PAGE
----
• Where you have suitable natural teeth with a good prognosis
  • In patients where muscle control is compromised
  • For patients with a gag reflex due smaller size and close fit.

Advantages of having a cobalt chrome denture

  • Smaller, thinner and more streamlined
  • The best grip (retention)
  • Best chewing experience
  • Easier speech as can have palate more uncovered
  • The most hygienic
  • Very close fitting and precise
  • Are designed specific to each mouth - numerous features can be incorporated to improve the denture.
  • Can use precision attachments to avoid visible clasps
  • Very strong

Disadvantages of having a cobalt chrome denture

  • More expensive initially and when any changes need to be made
  • Some changes can be difficult to do (such as adding teeth), as this depends on the design and a remake is occasionally needed
  • Problems with natural teeth such as fractured fillings will affect the fit of the framework
  • Are made of metal which may be visible
  • Technically more difficult to make and fit

Flexi-dentures (e.g. Valplast) are a relatively new development in denture materials. The teeth are attached to a slightly flexible gum coloured denture base which extends to make the clasps, meaning they are completely metal free. Stability and retention come from the very close fit of the denture, and the flexible gum coloured clasps that extend from the denture to tightly grip the natural teeth.

Just as in acrylic dentures, flexi-dentures get their support from sitting on the ridges in the mouth.

They are the best option:

  • Where the mouth is unlikely to change
  • Great for a single missing tooth at the side or back (premolars/molars)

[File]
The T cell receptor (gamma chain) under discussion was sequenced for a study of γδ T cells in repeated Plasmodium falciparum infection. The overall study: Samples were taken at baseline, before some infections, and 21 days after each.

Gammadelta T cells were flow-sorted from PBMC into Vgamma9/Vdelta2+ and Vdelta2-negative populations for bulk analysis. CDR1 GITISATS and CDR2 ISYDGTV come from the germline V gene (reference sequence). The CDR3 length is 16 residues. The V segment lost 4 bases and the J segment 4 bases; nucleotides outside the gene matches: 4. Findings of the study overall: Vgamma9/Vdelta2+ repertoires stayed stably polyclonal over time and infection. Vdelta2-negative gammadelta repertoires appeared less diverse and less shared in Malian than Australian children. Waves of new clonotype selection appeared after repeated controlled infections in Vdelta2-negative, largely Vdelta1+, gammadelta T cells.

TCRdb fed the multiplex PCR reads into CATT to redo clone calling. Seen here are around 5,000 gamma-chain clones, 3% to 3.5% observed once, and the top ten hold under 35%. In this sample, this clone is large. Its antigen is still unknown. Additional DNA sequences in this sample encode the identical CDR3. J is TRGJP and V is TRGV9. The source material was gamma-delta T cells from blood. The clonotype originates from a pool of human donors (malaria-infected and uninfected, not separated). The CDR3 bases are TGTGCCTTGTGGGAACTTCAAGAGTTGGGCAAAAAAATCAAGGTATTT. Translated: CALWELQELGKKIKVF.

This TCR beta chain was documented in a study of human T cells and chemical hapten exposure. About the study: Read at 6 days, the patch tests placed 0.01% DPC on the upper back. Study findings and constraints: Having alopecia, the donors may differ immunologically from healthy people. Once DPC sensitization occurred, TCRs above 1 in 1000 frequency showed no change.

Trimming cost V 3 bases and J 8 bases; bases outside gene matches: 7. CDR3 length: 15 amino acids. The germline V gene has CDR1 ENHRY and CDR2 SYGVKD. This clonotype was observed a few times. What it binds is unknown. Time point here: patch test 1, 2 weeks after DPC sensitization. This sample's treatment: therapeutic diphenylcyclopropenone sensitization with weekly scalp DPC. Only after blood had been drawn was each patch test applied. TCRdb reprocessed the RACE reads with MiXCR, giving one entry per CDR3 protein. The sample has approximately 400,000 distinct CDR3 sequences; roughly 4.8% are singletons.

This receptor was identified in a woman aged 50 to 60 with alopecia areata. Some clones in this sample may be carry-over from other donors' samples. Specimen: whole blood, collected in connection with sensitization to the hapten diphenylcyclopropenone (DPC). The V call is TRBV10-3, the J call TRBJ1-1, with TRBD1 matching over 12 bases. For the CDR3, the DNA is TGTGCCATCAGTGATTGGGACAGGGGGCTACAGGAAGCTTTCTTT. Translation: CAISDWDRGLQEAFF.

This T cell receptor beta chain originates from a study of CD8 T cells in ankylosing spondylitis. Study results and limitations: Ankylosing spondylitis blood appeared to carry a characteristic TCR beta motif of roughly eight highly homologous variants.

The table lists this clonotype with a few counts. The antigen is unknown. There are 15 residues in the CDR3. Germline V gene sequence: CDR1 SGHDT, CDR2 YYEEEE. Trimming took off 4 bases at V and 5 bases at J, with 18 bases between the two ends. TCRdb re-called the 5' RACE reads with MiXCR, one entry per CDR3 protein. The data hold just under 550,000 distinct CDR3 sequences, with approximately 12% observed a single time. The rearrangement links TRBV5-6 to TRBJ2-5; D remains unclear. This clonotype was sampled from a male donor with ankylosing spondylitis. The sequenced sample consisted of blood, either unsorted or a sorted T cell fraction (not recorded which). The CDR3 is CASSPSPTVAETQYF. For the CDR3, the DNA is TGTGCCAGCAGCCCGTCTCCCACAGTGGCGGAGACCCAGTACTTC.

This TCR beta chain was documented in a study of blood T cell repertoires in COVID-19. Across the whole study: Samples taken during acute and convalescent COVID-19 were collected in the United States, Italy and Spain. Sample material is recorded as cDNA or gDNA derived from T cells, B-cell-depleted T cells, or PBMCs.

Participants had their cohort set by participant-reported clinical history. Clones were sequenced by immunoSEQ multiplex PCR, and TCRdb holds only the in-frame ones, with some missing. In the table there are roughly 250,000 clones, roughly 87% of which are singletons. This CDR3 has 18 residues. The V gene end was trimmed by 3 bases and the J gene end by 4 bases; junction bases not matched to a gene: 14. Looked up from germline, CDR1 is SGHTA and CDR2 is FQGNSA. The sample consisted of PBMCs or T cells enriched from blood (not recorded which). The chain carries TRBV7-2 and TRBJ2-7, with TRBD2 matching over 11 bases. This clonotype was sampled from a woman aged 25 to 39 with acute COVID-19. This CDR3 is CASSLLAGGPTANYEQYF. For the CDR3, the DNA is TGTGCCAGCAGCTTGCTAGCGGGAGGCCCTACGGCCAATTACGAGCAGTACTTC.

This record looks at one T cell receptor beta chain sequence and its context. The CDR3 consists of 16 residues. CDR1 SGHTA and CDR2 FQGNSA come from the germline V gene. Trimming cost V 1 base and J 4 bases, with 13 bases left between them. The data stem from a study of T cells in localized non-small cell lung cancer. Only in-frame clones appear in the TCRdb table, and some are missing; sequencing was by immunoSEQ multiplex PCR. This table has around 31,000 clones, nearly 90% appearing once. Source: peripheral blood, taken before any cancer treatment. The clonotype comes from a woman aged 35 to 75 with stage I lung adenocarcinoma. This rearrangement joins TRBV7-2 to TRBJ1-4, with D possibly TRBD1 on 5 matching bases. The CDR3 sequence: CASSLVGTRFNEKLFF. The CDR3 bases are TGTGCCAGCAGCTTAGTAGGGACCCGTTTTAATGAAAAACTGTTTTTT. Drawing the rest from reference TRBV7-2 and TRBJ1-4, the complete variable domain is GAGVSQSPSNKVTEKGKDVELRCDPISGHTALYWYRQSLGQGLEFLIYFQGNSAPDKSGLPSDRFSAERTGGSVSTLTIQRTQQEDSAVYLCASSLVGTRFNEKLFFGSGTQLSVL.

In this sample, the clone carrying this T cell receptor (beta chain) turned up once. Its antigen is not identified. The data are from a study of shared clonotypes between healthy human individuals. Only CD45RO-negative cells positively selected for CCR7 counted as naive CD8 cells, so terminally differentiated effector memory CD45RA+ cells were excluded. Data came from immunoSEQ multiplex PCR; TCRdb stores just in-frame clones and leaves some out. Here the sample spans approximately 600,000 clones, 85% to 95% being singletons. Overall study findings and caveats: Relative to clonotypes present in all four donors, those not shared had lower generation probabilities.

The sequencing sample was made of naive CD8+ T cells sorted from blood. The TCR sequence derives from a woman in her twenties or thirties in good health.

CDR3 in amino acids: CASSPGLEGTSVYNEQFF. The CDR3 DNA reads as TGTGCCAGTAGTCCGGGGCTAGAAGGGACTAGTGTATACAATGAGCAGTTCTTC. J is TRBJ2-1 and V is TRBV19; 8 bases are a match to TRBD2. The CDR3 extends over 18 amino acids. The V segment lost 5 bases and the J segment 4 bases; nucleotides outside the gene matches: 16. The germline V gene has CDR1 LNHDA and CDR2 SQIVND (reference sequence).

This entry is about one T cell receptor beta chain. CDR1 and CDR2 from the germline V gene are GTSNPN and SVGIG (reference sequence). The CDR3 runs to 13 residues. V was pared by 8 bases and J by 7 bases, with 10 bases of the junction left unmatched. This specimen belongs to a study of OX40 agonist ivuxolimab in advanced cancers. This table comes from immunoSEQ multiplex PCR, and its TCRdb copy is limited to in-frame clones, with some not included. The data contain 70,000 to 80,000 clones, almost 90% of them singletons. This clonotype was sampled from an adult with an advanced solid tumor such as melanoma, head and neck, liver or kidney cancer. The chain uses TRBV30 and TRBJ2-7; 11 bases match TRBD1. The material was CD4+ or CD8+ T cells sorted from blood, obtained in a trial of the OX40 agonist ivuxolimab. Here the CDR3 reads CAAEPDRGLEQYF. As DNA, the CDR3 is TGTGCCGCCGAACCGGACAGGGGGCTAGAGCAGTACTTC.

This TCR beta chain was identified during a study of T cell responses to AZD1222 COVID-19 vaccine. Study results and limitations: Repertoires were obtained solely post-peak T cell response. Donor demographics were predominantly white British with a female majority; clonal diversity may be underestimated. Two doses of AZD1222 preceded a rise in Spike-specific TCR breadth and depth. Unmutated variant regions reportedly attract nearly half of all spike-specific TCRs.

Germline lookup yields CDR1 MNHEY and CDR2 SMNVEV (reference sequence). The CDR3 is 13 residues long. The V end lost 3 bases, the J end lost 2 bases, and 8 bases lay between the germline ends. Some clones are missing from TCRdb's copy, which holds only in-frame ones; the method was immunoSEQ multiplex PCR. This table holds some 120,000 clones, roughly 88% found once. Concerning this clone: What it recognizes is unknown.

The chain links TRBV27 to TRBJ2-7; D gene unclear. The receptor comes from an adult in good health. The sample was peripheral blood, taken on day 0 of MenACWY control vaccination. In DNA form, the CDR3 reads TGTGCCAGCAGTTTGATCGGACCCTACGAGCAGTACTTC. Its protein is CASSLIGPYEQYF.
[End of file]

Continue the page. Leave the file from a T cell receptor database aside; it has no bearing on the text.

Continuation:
• In patients where muscle control is compromised but not dexterity-for putting them in and taking them out, can be more difficult than acrylic dentures
  • Where there is an allergy to metal or a metal free denture is desired
  • As a thinner alternative to acrylic dentures when many teeth have been lost and hence more grip is required

Advantages of having a flexi-denture

  • Easy to adapt to
  • Comfortable to wear
  • Smaller and thinner than acrylic dentures
  • Better grip than acrylic dentures
  • Aesthetic - blend very naturally with the gums
  • Metal free
  • Good chewing experience
  • Slightly flexible so almost unbreakable
  • Don't require as much muscle control as acrylic

Disadvantages of having a flexi-denture

  • Plaque retentive and requires special cleaning product
  • Difficult to adjust and add teeth
  • Can be difficult to remove if dexterity impaired
  • Less chewing strength as denture flexes slightly in use

Light metal plate

This pleasant lady was unhappy to smile and had difficulty chewing with her old worn plate.  A new plate with a strong light metal base was made by Dr Briony Wood and she was able to smile without embarrassment and choose anything to eat on the menu!

Full upper denture

This gentleman was nervous and had avoided the dentist for years. He had worn down his lower teeth and just had a few remaining upper roots in. After discussing all the options to restore his smile and chewing capacity Dr Briony Wood designed and fitted an upper denture and placed white fillings to build up his lower teeth. He can chew his food and smile with confidence and wonders why he didn’t do it years ago!

Valplast denture

This is Mrs S, she was very unhappy with the condition of her front teeth - it affected her confidence significantly. The upper spaces were filled with a flexible Valplast denture, vastly improving her appearance.